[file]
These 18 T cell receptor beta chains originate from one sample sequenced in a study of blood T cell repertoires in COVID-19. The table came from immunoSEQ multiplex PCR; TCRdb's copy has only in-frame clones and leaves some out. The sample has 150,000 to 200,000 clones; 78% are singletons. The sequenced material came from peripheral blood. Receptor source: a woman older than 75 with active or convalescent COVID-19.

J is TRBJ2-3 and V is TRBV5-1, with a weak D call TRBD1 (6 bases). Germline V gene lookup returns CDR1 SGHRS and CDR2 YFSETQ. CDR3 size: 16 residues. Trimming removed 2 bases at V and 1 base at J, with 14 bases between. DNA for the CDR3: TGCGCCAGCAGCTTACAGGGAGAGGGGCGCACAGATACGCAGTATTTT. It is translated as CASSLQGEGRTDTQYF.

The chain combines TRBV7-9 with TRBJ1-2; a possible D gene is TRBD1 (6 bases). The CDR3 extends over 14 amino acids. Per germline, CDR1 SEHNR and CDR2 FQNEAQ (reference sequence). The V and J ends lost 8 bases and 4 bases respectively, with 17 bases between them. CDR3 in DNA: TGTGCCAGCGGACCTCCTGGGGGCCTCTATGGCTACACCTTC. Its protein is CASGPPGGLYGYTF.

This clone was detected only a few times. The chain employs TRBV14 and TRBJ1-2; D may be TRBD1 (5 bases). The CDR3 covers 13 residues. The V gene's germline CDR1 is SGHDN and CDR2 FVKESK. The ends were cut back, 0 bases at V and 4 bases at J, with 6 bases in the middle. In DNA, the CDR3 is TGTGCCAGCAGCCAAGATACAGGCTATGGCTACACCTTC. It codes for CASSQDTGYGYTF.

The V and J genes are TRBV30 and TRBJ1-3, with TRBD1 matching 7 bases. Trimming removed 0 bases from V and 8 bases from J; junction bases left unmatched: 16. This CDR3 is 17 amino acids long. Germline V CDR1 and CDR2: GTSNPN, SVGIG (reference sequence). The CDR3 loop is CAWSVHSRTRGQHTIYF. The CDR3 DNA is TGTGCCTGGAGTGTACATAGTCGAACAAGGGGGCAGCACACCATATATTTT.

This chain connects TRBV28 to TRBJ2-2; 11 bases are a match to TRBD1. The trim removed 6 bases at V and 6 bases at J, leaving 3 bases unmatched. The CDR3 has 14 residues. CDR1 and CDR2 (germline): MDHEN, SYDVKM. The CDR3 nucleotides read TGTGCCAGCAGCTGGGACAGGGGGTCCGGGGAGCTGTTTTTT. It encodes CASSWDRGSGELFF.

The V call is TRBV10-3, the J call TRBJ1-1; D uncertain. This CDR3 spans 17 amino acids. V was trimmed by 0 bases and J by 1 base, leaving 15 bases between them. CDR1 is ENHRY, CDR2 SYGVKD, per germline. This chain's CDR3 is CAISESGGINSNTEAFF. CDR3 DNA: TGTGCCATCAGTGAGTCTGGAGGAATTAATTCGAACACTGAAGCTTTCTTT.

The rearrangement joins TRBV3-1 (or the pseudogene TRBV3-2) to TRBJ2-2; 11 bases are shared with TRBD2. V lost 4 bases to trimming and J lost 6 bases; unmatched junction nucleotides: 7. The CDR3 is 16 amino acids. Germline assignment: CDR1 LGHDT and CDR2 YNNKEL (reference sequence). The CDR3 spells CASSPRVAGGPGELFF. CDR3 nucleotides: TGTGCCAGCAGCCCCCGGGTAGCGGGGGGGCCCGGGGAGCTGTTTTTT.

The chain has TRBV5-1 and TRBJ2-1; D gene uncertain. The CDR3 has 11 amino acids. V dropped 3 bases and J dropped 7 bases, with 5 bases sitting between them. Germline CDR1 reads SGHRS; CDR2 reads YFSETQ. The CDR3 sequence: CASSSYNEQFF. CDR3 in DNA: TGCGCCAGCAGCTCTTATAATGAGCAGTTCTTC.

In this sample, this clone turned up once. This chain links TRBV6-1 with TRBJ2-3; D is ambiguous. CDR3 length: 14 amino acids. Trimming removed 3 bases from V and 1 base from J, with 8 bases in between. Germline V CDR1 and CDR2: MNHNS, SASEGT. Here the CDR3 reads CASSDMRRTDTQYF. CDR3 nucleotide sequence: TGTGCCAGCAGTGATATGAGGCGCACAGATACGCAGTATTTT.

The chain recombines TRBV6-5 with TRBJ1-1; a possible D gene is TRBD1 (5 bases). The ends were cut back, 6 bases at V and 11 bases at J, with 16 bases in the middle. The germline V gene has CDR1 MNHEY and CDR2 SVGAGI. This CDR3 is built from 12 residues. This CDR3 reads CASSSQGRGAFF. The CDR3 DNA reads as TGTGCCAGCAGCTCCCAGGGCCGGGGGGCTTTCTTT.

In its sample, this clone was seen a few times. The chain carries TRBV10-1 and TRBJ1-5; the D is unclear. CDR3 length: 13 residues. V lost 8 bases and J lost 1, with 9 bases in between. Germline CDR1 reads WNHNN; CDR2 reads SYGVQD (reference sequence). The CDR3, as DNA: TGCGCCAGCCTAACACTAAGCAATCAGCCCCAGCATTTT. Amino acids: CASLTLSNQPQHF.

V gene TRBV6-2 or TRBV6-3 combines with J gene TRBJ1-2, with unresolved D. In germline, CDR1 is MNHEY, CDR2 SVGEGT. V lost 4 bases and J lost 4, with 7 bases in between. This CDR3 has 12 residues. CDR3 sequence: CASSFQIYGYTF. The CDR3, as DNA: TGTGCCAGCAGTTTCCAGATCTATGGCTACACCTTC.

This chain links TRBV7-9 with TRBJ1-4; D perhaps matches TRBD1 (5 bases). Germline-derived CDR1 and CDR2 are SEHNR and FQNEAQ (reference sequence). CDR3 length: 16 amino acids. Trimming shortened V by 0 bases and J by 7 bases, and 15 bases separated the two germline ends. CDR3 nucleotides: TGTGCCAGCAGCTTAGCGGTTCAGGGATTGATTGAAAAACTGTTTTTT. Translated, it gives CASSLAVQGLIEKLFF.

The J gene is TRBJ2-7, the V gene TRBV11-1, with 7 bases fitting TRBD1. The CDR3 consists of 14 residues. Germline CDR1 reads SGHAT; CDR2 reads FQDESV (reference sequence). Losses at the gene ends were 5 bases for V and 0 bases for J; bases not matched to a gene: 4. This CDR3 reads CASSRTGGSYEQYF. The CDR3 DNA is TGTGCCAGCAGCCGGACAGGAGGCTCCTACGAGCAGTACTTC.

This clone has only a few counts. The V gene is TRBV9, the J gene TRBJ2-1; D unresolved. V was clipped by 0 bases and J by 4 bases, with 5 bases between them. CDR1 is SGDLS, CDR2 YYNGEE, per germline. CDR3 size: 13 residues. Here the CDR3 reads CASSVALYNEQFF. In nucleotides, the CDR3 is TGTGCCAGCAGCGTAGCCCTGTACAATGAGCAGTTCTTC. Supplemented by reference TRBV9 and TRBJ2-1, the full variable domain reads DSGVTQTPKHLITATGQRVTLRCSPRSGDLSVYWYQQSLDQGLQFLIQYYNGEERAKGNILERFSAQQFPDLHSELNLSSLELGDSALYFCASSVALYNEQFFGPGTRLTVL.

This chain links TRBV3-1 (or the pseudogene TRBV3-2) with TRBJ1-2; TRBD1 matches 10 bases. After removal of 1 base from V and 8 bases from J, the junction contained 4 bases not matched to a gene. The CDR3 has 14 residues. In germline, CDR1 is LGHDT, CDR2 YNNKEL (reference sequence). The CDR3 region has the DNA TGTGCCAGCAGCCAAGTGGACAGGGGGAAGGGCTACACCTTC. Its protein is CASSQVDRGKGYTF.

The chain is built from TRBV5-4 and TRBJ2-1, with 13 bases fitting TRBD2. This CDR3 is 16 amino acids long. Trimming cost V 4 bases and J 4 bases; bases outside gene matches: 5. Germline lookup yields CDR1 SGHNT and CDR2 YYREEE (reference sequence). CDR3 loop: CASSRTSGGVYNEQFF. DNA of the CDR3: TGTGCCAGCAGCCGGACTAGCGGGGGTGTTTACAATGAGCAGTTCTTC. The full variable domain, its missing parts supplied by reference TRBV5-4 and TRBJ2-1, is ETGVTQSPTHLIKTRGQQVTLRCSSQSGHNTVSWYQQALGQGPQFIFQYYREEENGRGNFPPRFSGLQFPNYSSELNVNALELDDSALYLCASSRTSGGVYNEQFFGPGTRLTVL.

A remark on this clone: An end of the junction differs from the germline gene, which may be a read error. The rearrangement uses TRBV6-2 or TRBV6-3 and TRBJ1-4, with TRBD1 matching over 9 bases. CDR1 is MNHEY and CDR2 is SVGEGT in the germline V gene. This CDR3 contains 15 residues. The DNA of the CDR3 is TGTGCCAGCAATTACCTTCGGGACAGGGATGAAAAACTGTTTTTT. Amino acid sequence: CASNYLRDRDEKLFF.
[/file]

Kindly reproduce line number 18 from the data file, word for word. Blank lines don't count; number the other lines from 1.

The chain is built from TRBV5-4 and TRBJ2-1, with 13 bases fitting TRBD2. This CDR3 is 16 amino acids long. Trimming cost V 4 bases and J 4 bases; bases outside gene matches: 5. Germline lookup yields CDR1 SGHNT and CDR2 YYREEE (reference sequence). CDR3 loop: CASSRTSGGVYNEQFF. DNA of the CDR3: TGTGCCAGCAGCCGGACTAGCGGGGGTGTTTACAATGAGCAGTTCTTC. The full variable domain, its missing parts supplied by reference TRBV5-4 and TRBJ2-1, is ETGVTQSPTHLIKTRGQQVTLRCSSQSGHNTVSWYQQALGQGPQFIFQYYREEENGRGNFPPRFSGLQFPNYSSELNVNALELDDSALYLCASSRTSGGVYNEQFFGPGTRLTVL.